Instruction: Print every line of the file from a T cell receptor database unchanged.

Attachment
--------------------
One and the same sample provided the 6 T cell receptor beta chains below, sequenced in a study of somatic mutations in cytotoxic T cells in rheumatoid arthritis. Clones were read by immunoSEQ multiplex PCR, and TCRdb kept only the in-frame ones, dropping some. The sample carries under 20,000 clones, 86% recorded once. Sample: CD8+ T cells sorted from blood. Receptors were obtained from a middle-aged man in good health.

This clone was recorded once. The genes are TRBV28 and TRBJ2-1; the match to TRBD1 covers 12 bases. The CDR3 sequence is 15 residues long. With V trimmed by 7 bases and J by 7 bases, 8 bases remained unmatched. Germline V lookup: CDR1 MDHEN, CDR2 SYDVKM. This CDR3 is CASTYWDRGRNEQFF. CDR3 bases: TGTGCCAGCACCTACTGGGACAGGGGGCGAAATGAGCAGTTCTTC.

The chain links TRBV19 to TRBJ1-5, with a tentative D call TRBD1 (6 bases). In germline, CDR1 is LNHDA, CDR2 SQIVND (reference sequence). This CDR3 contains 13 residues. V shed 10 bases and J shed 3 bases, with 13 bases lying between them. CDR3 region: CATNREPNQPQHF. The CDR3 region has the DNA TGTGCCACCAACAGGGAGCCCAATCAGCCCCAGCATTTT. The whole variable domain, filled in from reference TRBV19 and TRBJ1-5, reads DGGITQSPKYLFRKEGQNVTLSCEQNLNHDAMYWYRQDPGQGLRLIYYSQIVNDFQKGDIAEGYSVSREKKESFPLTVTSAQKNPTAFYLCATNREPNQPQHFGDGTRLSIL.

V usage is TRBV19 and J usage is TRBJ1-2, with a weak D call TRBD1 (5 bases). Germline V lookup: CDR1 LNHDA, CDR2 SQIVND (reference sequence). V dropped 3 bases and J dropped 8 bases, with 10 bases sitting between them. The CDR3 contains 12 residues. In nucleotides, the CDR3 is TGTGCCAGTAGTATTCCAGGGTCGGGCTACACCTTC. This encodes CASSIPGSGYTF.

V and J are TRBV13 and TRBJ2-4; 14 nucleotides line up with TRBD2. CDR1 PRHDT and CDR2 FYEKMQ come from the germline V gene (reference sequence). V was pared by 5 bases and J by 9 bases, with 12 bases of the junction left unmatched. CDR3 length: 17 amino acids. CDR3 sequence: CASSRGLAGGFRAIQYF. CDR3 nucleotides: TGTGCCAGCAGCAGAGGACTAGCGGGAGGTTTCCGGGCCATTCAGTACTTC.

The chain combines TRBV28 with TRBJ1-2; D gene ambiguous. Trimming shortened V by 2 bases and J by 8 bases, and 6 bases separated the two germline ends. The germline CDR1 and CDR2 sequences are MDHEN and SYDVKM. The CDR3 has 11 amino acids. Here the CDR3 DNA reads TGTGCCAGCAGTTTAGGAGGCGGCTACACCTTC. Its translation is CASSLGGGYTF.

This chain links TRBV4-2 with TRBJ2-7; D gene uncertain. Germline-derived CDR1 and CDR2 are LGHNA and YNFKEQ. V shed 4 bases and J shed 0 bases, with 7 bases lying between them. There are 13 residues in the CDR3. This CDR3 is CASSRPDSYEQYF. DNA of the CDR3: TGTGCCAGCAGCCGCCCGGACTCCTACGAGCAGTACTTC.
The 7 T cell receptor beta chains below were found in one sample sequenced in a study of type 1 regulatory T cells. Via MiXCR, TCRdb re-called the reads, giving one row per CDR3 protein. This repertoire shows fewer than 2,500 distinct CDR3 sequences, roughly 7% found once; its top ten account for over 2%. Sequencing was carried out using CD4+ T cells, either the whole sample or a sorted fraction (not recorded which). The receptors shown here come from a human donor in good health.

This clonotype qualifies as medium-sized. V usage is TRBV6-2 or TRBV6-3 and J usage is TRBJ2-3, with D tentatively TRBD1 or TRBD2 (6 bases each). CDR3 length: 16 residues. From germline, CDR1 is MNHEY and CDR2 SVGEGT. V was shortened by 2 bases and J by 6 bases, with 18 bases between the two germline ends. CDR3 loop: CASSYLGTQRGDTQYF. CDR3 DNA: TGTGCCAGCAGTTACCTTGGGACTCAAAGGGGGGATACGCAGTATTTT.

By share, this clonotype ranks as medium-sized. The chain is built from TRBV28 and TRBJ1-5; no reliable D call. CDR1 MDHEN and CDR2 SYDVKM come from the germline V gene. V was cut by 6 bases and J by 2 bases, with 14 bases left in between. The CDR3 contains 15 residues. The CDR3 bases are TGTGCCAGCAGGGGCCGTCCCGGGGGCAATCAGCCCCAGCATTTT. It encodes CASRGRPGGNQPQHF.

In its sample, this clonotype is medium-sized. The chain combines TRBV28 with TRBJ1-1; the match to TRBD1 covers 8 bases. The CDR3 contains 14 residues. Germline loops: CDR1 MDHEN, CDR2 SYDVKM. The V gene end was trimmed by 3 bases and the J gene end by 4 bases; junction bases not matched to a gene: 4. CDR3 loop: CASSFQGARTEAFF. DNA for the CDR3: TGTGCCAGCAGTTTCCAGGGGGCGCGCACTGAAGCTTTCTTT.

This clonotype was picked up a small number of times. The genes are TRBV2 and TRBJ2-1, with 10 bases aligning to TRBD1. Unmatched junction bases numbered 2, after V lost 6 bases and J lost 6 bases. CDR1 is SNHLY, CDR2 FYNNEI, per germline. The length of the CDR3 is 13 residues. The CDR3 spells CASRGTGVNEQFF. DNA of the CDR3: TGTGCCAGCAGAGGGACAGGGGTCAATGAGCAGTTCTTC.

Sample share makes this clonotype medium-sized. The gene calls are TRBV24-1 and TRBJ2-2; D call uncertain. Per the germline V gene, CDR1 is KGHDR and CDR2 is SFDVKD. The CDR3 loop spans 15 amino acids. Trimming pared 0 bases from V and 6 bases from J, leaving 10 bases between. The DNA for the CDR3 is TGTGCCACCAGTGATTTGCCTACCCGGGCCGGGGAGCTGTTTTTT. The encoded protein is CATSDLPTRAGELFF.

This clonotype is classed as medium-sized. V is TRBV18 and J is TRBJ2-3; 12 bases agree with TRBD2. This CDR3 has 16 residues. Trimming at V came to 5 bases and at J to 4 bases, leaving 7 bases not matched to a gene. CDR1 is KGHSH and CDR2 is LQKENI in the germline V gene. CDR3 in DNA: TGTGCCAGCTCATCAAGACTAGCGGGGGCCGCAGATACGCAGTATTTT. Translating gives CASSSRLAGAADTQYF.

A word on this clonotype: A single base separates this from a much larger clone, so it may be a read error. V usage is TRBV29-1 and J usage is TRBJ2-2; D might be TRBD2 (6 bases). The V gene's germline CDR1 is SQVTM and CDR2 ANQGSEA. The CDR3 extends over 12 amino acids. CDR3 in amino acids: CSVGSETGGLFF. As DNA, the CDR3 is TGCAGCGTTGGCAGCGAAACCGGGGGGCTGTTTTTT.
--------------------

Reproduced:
One and the same sample provided the 6 T cell receptor beta chains below, sequenced in a study of somatic mutations in cytotoxic T cells in rheumatoid arthritis. Clones were read by immunoSEQ multiplex PCR, and TCRdb kept only the in-frame ones, dropping some. The sample carries under 20,000 clones, 86% recorded once. Sample: CD8+ T cells sorted from blood. Receptors were obtained from a middle-aged man in good health.

This clone was recorded once. The genes are TRBV28 and TRBJ2-1; the match to TRBD1 covers 12 bases. The CDR3 sequence is 15 residues long. With V trimmed by 7 bases and J by 7 bases, 8 bases remained unmatched. Germline V lookup: CDR1 MDHEN, CDR2 SYDVKM. This CDR3 is CASTYWDRGRNEQFF. CDR3 bases: TGTGCCAGCACCTACTGGGACAGGGGGCGAAATGAGCAGTTCTTC.

The chain links TRBV19 to TRBJ1-5, with a tentative D call TRBD1 (6 bases). In germline, CDR1 is LNHDA, CDR2 SQIVND (reference sequence). This CDR3 contains 13 residues. V shed 10 bases and J shed 3 bases, with 13 bases lying between them. CDR3 region: CATNREPNQPQHF. The CDR3 region has the DNA TGTGCCACCAACAGGGAGCCCAATCAGCCCCAGCATTTT. The whole variable domain, filled in from reference TRBV19 and TRBJ1-5, reads DGGITQSPKYLFRKEGQNVTLSCEQNLNHDAMYWYRQDPGQGLRLIYYSQIVNDFQKGDIAEGYSVSREKKESFPLTVTSAQKNPTAFYLCATNREPNQPQHFGDGTRLSIL.

V usage is TRBV19 and J usage is TRBJ1-2, with a weak D call TRBD1 (5 bases). Germline V lookup: CDR1 LNHDA, CDR2 SQIVND (reference sequence). V dropped 3 bases and J dropped 8 bases, with 10 bases sitting between them. The CDR3 contains 12 residues. In nucleotides, the CDR3 is TGTGCCAGTAGTATTCCAGGGTCGGGCTACACCTTC. This encodes CASSIPGSGYTF.

V and J are TRBV13 and TRBJ2-4; 14 nucleotides line up with TRBD2. CDR1 PRHDT and CDR2 FYEKMQ come from the germline V gene (reference sequence). V was pared by 5 bases and J by 9 bases, with 12 bases of the junction left unmatched. CDR3 length: 17 amino acids. CDR3 sequence: CASSRGLAGGFRAIQYF. CDR3 nucleotides: TGTGCCAGCAGCAGAGGACTAGCGGGAGGTTTCCGGGCCATTCAGTACTTC.

The chain combines TRBV28 with TRBJ1-2; D gene ambiguous. Trimming shortened V by 2 bases and J by 8 bases, and 6 bases separated the two germline ends. The germline CDR1 and CDR2 sequences are MDHEN and SYDVKM. The CDR3 has 11 amino acids. Here the CDR3 DNA reads TGTGCCAGCAGTTTAGGAGGCGGCTACACCTTC. Its translation is CASSLGGGYTF.

This chain links TRBV4-2 with TRBJ2-7; D gene uncertain. Germline-derived CDR1 and CDR2 are LGHNA and YNFKEQ. V shed 4 bases and J shed 0 bases, with 7 bases lying between them. There are 13 residues in the CDR3. This CDR3 is CASSRPDSYEQYF. DNA of the CDR3: TGTGCCAGCAGCCGCCCGGACTCCTACGAGCAGTACTTC.
The 7 T cell receptor beta chains below were found in one sample sequenced in a study of type 1 regulatory T cells. Via MiXCR, TCRdb re-called the reads, giving one row per CDR3 protein. This repertoire shows fewer than 2,500 distinct CDR3 sequences, roughly 7% found once; its top ten account for over 2%. Sequencing was carried out using CD4+ T cells, either the whole sample or a sorted fraction (not recorded which). The receptors shown here come from a human donor in good health.

This clonotype qualifies as medium-sized. V usage is TRBV6-2 or TRBV6-3 and J usage is TRBJ2-3, with D tentatively TRBD1 or TRBD2 (6 bases each). CDR3 length: 16 residues. From germline, CDR1 is MNHEY and CDR2 SVGEGT. V was shortened by 2 bases and J by 6 bases, with 18 bases between the two germline ends. CDR3 loop: CASSYLGTQRGDTQYF. CDR3 DNA: TGTGCCAGCAGTTACCTTGGGACTCAAAGGGGGGATACGCAGTATTTT.

By share, this clonotype ranks as medium-sized. The chain is built from TRBV28 and TRBJ1-5; no reliable D call. CDR1 MDHEN and CDR2 SYDVKM come from the germline V gene. V was cut by 6 bases and J by 2 bases, with 14 bases left in between. The CDR3 contains 15 residues. The CDR3 bases are TGTGCCAGCAGGGGCCGTCCCGGGGGCAATCAGCCCCAGCATTTT. It encodes CASRGRPGGNQPQHF.

In its sample, this clonotype is medium-sized. The chain combines TRBV28 with TRBJ1-1; the match to TRBD1 covers 8 bases. The CDR3 contains 14 residues. Germline loops: CDR1 MDHEN, CDR2 SYDVKM. The V gene end was trimmed by 3 bases and the J gene end by 4 bases; junction bases not matched to a gene: 4. CDR3 loop: CASSFQGARTEAFF. DNA for the CDR3: TGTGCCAGCAGTTTCCAGGGGGCGCGCACTGAAGCTTTCTTT.

This clonotype was picked up a small number of times. The genes are TRBV2 and TRBJ2-1, with 10 bases aligning to TRBD1. Unmatched junction bases numbered 2, after V lost 6 bases and J lost 6 bases. CDR1 is SNHLY, CDR2 FYNNEI, per germline. The length of the CDR3 is 13 residues. The CDR3 spells CASRGTGVNEQFF. DNA of the CDR3: TGTGCCAGCAGAGGGACAGGGGTCAATGAGCAGTTCTTC.

Sample share makes this clonotype medium-sized. The gene calls are TRBV24-1 and TRBJ2-2; D call uncertain. Per the germline V gene, CDR1 is KGHDR and CDR2 is SFDVKD. The CDR3 loop spans 15 amino acids. Trimming pared 0 bases from V and 6 bases from J, leaving 10 bases between. The DNA for the CDR3 is TGTGCCACCAGTGATTTGCCTACCCGGGCCGGGGAGCTGTTTTTT. The encoded protein is CATSDLPTRAGELFF.

This clonotype is classed as medium-sized. V is TRBV18 and J is TRBJ2-3; 12 bases agree with TRBD2. This CDR3 has 16 residues. Trimming at V came to 5 bases and at J to 4 bases, leaving 7 bases not matched to a gene. CDR1 is KGHSH and CDR2 is LQKENI in the germline V gene. CDR3 in DNA: TGTGCCAGCTCATCAAGACTAGCGGGGGCCGCAGATACGCAGTATTTT. Translating gives CASSSRLAGAADTQYF.

A word on this clonotype: A single base separates this from a much larger clone, so it may be a read error. V usage is TRBV29-1 and J usage is TRBJ2-2; D might be TRBD2 (6 bases). The V gene's germline CDR1 is SQVTM and CDR2 ANQGSEA. The CDR3 extends over 12 amino acids. CDR3 in amino acids: CSVGSETGGLFF. As DNA, the CDR3 is TGCAGCGTTGGCAGCGAAACCGGGGGGCTGTTTTTT.